Friday, June 28, 2013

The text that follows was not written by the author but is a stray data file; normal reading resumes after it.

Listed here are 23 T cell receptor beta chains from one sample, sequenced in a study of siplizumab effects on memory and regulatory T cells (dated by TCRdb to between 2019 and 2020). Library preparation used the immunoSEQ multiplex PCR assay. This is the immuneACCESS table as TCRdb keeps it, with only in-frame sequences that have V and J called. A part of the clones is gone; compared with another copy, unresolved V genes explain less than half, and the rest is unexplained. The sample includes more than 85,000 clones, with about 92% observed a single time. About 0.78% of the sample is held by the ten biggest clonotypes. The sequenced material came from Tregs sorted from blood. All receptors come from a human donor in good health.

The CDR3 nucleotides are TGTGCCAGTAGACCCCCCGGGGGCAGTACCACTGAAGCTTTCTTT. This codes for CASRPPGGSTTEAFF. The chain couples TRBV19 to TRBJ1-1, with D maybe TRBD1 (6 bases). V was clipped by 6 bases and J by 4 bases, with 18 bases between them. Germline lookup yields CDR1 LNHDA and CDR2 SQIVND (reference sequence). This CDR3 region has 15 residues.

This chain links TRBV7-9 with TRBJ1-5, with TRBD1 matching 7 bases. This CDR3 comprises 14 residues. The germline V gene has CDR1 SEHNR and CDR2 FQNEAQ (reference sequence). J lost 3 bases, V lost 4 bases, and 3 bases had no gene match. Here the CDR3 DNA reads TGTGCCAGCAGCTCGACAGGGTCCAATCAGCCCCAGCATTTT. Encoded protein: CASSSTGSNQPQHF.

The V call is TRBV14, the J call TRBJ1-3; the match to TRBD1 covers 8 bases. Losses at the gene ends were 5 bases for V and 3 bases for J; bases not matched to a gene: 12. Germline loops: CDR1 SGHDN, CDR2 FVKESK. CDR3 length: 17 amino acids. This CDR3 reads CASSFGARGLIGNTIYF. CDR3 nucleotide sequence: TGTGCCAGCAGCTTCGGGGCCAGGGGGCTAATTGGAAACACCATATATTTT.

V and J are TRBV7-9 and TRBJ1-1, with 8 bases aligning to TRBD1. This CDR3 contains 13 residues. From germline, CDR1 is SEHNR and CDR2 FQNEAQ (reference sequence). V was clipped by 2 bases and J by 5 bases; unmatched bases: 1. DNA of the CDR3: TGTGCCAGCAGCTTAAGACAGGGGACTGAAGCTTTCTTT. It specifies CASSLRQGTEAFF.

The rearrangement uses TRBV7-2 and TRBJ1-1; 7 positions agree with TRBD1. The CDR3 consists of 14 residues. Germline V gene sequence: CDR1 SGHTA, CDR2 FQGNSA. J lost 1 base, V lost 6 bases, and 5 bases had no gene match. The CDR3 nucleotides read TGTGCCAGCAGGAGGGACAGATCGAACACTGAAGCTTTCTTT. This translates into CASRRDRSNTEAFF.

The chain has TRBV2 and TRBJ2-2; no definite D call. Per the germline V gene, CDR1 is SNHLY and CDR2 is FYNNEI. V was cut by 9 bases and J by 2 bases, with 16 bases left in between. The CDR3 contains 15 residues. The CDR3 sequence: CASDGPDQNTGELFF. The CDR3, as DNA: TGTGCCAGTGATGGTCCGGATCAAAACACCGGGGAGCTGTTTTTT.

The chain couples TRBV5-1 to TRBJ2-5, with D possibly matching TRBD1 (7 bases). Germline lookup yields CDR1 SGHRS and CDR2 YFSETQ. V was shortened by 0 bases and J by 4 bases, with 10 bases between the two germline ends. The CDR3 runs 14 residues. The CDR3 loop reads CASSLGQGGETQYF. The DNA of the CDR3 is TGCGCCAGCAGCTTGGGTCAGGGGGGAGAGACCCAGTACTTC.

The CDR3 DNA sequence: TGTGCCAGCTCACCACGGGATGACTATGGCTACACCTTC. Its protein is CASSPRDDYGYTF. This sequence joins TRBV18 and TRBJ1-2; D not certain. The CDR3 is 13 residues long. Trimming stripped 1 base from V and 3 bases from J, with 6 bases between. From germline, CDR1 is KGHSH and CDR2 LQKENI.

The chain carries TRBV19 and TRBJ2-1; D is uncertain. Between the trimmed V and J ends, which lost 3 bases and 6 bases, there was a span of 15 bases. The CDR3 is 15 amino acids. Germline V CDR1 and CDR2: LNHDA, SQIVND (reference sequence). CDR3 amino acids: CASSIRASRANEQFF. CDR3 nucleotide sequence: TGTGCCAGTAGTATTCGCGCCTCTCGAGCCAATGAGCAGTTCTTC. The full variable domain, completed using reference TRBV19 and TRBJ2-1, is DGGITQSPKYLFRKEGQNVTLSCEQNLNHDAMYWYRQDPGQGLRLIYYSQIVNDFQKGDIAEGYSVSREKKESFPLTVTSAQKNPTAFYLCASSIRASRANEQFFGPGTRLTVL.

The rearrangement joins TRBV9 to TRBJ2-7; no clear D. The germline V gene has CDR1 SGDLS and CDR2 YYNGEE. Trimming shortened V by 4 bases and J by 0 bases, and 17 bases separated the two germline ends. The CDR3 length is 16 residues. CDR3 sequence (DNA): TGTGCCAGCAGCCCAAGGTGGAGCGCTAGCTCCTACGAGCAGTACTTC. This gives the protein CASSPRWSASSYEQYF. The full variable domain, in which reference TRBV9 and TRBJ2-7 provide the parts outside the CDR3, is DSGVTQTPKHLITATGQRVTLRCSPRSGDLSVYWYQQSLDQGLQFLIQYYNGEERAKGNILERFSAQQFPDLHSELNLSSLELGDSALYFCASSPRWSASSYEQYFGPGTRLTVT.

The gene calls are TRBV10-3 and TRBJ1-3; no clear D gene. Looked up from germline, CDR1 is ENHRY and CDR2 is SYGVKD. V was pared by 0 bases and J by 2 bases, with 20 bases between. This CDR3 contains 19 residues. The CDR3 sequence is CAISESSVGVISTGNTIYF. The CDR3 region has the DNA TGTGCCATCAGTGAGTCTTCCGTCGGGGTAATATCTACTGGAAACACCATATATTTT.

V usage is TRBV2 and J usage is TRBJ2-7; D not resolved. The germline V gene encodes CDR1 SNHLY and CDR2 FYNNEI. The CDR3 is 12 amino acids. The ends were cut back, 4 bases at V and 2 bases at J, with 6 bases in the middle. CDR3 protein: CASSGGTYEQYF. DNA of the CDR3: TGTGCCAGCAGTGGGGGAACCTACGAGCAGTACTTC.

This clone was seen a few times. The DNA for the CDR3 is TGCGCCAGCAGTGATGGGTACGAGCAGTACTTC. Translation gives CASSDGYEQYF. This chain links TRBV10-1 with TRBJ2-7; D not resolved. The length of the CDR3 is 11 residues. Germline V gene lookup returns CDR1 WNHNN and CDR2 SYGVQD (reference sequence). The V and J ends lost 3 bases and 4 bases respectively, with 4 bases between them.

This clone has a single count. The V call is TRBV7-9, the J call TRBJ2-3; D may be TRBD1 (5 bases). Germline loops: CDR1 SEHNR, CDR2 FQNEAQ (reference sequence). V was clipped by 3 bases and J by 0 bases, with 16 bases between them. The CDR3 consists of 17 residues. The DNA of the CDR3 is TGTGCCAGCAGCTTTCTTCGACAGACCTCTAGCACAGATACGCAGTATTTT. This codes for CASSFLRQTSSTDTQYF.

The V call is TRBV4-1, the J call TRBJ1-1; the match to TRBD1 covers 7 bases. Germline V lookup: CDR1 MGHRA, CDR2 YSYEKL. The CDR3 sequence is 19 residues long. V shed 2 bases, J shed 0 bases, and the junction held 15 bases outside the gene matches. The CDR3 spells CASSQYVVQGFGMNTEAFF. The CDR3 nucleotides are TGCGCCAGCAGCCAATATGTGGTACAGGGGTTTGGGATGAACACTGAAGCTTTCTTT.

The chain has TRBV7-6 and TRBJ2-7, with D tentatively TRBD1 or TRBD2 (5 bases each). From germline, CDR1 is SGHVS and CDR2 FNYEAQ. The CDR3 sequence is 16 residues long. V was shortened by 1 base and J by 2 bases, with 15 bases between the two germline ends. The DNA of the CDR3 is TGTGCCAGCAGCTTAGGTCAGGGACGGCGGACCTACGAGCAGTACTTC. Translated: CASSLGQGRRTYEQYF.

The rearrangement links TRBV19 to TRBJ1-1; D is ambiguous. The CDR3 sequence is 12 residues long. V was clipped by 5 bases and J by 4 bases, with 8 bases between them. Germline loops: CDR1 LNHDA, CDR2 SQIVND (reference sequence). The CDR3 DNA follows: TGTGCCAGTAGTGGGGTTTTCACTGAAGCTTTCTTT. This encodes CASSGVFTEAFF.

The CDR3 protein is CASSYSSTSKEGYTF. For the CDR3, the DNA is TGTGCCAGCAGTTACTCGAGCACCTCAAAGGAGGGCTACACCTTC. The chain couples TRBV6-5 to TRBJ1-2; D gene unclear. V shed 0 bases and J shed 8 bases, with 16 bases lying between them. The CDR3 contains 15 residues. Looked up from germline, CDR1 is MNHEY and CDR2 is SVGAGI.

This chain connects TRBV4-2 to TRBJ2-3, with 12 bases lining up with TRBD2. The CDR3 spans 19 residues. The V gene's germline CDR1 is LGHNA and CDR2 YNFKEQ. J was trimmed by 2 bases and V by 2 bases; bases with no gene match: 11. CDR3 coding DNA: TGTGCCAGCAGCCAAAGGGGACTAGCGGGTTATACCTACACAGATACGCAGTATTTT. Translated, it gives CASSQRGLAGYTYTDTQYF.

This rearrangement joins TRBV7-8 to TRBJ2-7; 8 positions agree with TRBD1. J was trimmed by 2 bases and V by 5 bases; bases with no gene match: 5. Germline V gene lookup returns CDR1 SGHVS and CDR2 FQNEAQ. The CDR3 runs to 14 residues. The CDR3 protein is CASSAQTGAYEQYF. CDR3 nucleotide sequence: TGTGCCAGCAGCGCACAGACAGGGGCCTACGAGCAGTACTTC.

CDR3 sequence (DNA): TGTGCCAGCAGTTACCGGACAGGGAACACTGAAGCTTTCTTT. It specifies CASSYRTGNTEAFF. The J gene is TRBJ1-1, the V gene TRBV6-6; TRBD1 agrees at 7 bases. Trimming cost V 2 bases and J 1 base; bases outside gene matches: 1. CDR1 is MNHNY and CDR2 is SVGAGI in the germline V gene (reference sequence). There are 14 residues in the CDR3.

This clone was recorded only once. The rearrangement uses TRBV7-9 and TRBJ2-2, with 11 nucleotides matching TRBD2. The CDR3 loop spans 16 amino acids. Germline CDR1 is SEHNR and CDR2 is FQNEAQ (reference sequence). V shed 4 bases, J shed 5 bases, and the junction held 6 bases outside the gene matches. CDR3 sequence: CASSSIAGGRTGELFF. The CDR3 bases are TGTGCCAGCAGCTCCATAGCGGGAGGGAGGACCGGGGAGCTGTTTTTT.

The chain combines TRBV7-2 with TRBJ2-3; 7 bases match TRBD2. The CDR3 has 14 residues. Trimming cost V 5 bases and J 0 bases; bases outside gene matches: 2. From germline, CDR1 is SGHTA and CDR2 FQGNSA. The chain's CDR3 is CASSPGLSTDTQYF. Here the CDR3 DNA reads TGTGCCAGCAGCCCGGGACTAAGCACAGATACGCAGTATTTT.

Mind reading